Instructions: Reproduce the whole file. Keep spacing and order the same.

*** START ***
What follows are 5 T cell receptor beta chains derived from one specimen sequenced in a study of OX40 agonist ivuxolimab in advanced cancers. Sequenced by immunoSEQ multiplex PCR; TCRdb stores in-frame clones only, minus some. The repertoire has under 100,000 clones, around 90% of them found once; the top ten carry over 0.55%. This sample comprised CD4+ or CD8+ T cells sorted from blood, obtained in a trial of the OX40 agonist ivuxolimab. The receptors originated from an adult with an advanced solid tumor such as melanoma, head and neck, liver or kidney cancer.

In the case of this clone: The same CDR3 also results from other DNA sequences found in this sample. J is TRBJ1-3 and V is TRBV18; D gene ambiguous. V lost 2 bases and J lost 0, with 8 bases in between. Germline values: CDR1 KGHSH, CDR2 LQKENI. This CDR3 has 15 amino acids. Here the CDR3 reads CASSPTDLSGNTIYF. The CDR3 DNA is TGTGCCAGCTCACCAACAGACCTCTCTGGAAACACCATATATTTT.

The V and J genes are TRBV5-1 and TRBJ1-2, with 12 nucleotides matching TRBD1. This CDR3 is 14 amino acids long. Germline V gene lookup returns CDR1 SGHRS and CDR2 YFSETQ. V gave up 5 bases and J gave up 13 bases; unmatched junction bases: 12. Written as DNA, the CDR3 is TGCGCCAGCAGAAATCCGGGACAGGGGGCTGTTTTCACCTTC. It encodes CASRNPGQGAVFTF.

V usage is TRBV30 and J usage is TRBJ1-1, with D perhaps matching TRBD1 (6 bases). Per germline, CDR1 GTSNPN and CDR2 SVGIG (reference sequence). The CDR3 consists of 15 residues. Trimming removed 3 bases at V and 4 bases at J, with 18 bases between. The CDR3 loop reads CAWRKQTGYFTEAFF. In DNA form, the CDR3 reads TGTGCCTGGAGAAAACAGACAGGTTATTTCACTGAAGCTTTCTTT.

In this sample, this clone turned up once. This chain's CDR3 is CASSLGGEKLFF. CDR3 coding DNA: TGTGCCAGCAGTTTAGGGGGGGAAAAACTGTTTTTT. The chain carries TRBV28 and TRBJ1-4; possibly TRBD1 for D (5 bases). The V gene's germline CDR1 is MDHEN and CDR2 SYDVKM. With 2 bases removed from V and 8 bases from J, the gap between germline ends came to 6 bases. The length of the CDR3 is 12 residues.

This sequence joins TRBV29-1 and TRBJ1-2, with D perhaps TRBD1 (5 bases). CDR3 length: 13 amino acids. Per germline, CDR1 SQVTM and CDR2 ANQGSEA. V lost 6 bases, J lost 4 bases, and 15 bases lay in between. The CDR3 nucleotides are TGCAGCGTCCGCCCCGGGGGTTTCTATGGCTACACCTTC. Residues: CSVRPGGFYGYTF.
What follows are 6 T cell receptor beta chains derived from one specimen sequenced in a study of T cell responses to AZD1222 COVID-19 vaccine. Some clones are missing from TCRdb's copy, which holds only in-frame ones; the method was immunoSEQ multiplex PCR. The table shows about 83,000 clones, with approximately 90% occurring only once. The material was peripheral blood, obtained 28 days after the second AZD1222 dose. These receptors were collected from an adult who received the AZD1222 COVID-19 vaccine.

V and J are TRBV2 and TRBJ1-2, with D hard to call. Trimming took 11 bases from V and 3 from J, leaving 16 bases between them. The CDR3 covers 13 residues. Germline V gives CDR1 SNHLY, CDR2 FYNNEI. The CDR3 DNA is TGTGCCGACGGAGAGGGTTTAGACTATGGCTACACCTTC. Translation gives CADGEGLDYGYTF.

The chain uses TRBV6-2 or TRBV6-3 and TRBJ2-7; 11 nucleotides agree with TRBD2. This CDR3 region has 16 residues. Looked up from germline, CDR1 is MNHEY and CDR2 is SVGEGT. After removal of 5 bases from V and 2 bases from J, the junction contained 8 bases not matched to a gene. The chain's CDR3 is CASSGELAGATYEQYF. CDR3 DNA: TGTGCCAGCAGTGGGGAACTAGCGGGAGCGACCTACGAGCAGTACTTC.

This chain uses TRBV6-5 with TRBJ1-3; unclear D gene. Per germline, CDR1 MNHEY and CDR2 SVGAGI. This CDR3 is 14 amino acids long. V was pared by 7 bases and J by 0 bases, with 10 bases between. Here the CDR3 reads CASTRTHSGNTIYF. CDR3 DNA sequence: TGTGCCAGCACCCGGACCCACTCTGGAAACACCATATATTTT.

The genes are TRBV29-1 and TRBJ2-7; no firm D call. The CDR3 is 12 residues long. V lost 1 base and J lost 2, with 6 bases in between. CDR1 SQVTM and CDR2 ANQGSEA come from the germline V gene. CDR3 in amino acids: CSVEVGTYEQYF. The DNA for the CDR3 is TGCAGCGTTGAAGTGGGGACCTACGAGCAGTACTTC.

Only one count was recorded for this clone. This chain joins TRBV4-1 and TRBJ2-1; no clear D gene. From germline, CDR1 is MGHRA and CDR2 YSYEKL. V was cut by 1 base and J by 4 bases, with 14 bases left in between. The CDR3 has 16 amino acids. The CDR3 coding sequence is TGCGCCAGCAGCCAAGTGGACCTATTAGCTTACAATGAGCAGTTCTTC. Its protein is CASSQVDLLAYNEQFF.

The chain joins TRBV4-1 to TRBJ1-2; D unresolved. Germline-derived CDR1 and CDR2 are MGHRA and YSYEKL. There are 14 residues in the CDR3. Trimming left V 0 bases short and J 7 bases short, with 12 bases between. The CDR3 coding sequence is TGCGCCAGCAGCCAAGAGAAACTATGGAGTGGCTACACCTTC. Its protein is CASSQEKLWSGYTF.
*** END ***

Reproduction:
What follows are 5 T cell receptor beta chains derived from one specimen sequenced in a study of OX40 agonist ivuxolimab in advanced cancers. Sequenced by immunoSEQ multiplex PCR; TCRdb stores in-frame clones only, minus some. The repertoire has under 100,000 clones, around 90% of them found once; the top ten carry over 0.55%. This sample comprised CD4+ or CD8+ T cells sorted from blood, obtained in a trial of the OX40 agonist ivuxolimab. The receptors originated from an adult with an advanced solid tumor such as melanoma, head and neck, liver or kidney cancer.

In the case of this clone: The same CDR3 also results from other DNA sequences found in this sample. J is TRBJ1-3 and V is TRBV18; D gene ambiguous. V lost 2 bases and J lost 0, with 8 bases in between. Germline values: CDR1 KGHSH, CDR2 LQKENI. This CDR3 has 15 amino acids. Here the CDR3 reads CASSPTDLSGNTIYF. The CDR3 DNA is TGTGCCAGCTCACCAACAGACCTCTCTGGAAACACCATATATTTT.

The V and J genes are TRBV5-1 and TRBJ1-2, with 12 nucleotides matching TRBD1. This CDR3 is 14 amino acids long. Germline V gene lookup returns CDR1 SGHRS and CDR2 YFSETQ. V gave up 5 bases and J gave up 13 bases; unmatched junction bases: 12. Written as DNA, the CDR3 is TGCGCCAGCAGAAATCCGGGACAGGGGGCTGTTTTCACCTTC. It encodes CASRNPGQGAVFTF.

V usage is TRBV30 and J usage is TRBJ1-1, with D perhaps matching TRBD1 (6 bases). Per germline, CDR1 GTSNPN and CDR2 SVGIG (reference sequence). The CDR3 consists of 15 residues. Trimming removed 3 bases at V and 4 bases at J, with 18 bases between. The CDR3 loop reads CAWRKQTGYFTEAFF. In DNA form, the CDR3 reads TGTGCCTGGAGAAAACAGACAGGTTATTTCACTGAAGCTTTCTTT.

In this sample, this clone turned up once. This chain's CDR3 is CASSLGGEKLFF. CDR3 coding DNA: TGTGCCAGCAGTTTAGGGGGGGAAAAACTGTTTTTT. The chain carries TRBV28 and TRBJ1-4; possibly TRBD1 for D (5 bases). The V gene's germline CDR1 is MDHEN and CDR2 SYDVKM. With 2 bases removed from V and 8 bases from J, the gap between germline ends came to 6 bases. The length of the CDR3 is 12 residues.

This sequence joins TRBV29-1 and TRBJ1-2, with D perhaps TRBD1 (5 bases). CDR3 length: 13 amino acids. Per germline, CDR1 SQVTM and CDR2 ANQGSEA. V lost 6 bases, J lost 4 bases, and 15 bases lay in between. The CDR3 nucleotides are TGCAGCGTCCGCCCCGGGGGTTTCTATGGCTACACCTTC. Residues: CSVRPGGFYGYTF.
What follows are 6 T cell receptor beta chains derived from one specimen sequenced in a study of T cell responses to AZD1222 COVID-19 vaccine. Some clones are missing from TCRdb's copy, which holds only in-frame ones; the method was immunoSEQ multiplex PCR. The table shows about 83,000 clones, with approximately 90% occurring only once. The material was peripheral blood, obtained 28 days after the second AZD1222 dose. These receptors were collected from an adult who received the AZD1222 COVID-19 vaccine.

V and J are TRBV2 and TRBJ1-2, with D hard to call. Trimming took 11 bases from V and 3 from J, leaving 16 bases between them. The CDR3 covers 13 residues. Germline V gives CDR1 SNHLY, CDR2 FYNNEI. The CDR3 DNA is TGTGCCGACGGAGAGGGTTTAGACTATGGCTACACCTTC. Translation gives CADGEGLDYGYTF.

The chain uses TRBV6-2 or TRBV6-3 and TRBJ2-7; 11 nucleotides agree with TRBD2. This CDR3 region has 16 residues. Looked up from germline, CDR1 is MNHEY and CDR2 is SVGEGT. After removal of 5 bases from V and 2 bases from J, the junction contained 8 bases not matched to a gene. The chain's CDR3 is CASSGELAGATYEQYF. CDR3 DNA: TGTGCCAGCAGTGGGGAACTAGCGGGAGCGACCTACGAGCAGTACTTC.

This chain uses TRBV6-5 with TRBJ1-3; unclear D gene. Per germline, CDR1 MNHEY and CDR2 SVGAGI. This CDR3 is 14 amino acids long. V was pared by 7 bases and J by 0 bases, with 10 bases between. Here the CDR3 reads CASTRTHSGNTIYF. CDR3 DNA sequence: TGTGCCAGCACCCGGACCCACTCTGGAAACACCATATATTTT.

The genes are TRBV29-1 and TRBJ2-7; no firm D call. The CDR3 is 12 residues long. V lost 1 base and J lost 2, with 6 bases in between. CDR1 SQVTM and CDR2 ANQGSEA come from the germline V gene. CDR3 in amino acids: CSVEVGTYEQYF. The DNA for the CDR3 is TGCAGCGTTGAAGTGGGGACCTACGAGCAGTACTTC.

Only one count was recorded for this clone. This chain joins TRBV4-1 and TRBJ2-1; no clear D gene. From germline, CDR1 is MGHRA and CDR2 YSYEKL. V was cut by 1 base and J by 4 bases, with 14 bases left in between. The CDR3 has 16 amino acids. The CDR3 coding sequence is TGCGCCAGCAGCCAAGTGGACCTATTAGCTTACAATGAGCAGTTCTTC. Its protein is CASSQVDLLAYNEQFF.

The chain joins TRBV4-1 to TRBJ1-2; D unresolved. Germline-derived CDR1 and CDR2 are MGHRA and YSYEKL. There are 14 residues in the CDR3. Trimming left V 0 bases short and J 7 bases short, with 12 bases between. The CDR3 coding sequence is TGCGCCAGCAGCCAAGAGAAACTATGGAGTGGCTACACCTTC. Its protein is CASSQEKLWSGYTF.